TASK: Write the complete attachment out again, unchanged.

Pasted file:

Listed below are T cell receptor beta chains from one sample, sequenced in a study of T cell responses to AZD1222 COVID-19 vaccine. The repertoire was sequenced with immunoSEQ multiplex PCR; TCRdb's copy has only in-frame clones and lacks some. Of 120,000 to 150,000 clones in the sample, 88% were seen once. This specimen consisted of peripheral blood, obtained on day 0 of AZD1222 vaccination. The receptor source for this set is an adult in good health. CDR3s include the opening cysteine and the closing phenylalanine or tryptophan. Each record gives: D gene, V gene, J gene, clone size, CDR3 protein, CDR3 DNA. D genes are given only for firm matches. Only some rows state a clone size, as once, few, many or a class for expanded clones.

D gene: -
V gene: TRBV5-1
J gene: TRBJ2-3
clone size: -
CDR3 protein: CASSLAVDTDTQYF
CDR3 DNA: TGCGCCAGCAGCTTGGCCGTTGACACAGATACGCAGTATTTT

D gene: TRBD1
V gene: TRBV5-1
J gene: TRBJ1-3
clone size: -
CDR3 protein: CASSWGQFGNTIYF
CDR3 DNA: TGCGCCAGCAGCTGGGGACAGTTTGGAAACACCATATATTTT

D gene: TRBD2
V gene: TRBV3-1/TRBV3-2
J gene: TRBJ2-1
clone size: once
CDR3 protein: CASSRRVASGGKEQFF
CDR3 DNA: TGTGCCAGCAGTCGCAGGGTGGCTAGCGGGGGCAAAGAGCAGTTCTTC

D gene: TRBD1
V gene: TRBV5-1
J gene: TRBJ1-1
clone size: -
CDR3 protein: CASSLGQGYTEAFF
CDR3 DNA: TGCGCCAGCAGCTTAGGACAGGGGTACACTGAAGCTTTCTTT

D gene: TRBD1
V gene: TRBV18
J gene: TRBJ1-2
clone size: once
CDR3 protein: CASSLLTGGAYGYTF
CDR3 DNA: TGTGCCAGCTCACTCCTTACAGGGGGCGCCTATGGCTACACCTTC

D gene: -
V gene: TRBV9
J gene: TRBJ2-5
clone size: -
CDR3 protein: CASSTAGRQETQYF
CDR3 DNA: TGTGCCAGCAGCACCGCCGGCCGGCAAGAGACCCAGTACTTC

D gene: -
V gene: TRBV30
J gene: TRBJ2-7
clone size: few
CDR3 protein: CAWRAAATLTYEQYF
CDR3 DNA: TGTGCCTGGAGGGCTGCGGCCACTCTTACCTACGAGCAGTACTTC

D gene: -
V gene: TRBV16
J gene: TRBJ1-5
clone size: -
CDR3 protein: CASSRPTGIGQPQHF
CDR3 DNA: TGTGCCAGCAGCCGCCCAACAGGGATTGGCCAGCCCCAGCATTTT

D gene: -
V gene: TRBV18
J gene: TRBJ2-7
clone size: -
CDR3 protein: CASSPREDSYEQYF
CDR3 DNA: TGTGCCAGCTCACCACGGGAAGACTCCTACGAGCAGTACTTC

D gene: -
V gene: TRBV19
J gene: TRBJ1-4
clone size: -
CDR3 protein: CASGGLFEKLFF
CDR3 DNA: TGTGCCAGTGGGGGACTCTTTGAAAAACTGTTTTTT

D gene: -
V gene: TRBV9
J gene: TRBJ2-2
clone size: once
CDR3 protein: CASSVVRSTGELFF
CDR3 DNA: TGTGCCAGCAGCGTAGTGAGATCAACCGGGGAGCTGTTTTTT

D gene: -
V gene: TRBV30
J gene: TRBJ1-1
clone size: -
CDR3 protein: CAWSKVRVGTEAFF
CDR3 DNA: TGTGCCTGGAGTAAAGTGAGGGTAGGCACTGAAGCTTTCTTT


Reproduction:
Listed below are T cell receptor beta chains from one sample, sequenced in a study of T cell responses to AZD1222 COVID-19 vaccine. The repertoire was sequenced with immunoSEQ multiplex PCR; TCRdb's copy has only in-frame clones and lacks some. Of 120,000 to 150,000 clones in the sample, 88% were seen once. This specimen consisted of peripheral blood, obtained on day 0 of AZD1222 vaccination. The receptor source for this set is an adult in good health. CDR3s include the opening cysteine and the closing phenylalanine or tryptophan. Each record gives: D gene, V gene, J gene, clone size, CDR3 protein, CDR3 DNA. D genes are given only for firm matches. Only some rows state a clone size, as once, few, many or a class for expanded clones.

D gene: -
V gene: TRBV5-1
J gene: TRBJ2-3
clone size: -
CDR3 protein: CASSLAVDTDTQYF
CDR3 DNA: TGCGCCAGCAGCTTGGCCGTTGACACAGATACGCAGTATTTT

D gene: TRBD1
V gene: TRBV5-1
J gene: TRBJ1-3
clone size: -
CDR3 protein: CASSWGQFGNTIYF
CDR3 DNA: TGCGCCAGCAGCTGGGGACAGTTTGGAAACACCATATATTTT

D gene: TRBD2
V gene: TRBV3-1/TRBV3-2
J gene: TRBJ2-1
clone size: once
CDR3 protein: CASSRRVASGGKEQFF
CDR3 DNA: TGTGCCAGCAGTCGCAGGGTGGCTAGCGGGGGCAAAGAGCAGTTCTTC

D gene: TRBD1
V gene: TRBV5-1
J gene: TRBJ1-1
clone size: -
CDR3 protein: CASSLGQGYTEAFF
CDR3 DNA: TGCGCCAGCAGCTTAGGACAGGGGTACACTGAAGCTTTCTTT

D gene: TRBD1
V gene: TRBV18
J gene: TRBJ1-2
clone size: once
CDR3 protein: CASSLLTGGAYGYTF
CDR3 DNA: TGTGCCAGCTCACTCCTTACAGGGGGCGCCTATGGCTACACCTTC

D gene: -
V gene: TRBV9
J gene: TRBJ2-5
clone size: -
CDR3 protein: CASSTAGRQETQYF
CDR3 DNA: TGTGCCAGCAGCACCGCCGGCCGGCAAGAGACCCAGTACTTC

D gene: -
V gene: TRBV30
J gene: TRBJ2-7
clone size: few
CDR3 protein: CAWRAAATLTYEQYF
CDR3 DNA: TGTGCCTGGAGGGCTGCGGCCACTCTTACCTACGAGCAGTACTTC

D gene: -
V gene: TRBV16
J gene: TRBJ1-5
clone size: -
CDR3 protein: CASSRPTGIGQPQHF
CDR3 DNA: TGTGCCAGCAGCCGCCCAACAGGGATTGGCCAGCCCCAGCATTTT

D gene: -
V gene: TRBV18
J gene: TRBJ2-7
clone size: -
CDR3 protein: CASSPREDSYEQYF
CDR3 DNA: TGTGCCAGCTCACCACGGGAAGACTCCTACGAGCAGTACTTC

D gene: -
V gene: TRBV19
J gene: TRBJ1-4
clone size: -
CDR3 protein: CASGGLFEKLFF
CDR3 DNA: TGTGCCAGTGGGGGACTCTTTGAAAAACTGTTTTTT

D gene: -
V gene: TRBV9
J gene: TRBJ2-2
clone size: once
CDR3 protein: CASSVVRSTGELFF
CDR3 DNA: TGTGCCAGCAGCGTAGTGAGATCAACCGGGGAGCTGTTTTTT

D gene: -
V gene: TRBV30
J gene: TRBJ1-1
clone size: -
CDR3 protein: CAWSKVRVGTEAFF
CDR3 DNA: TGTGCCTGGAGTAAAGTGAGGGTAGGCACTGAAGCTTTCTTT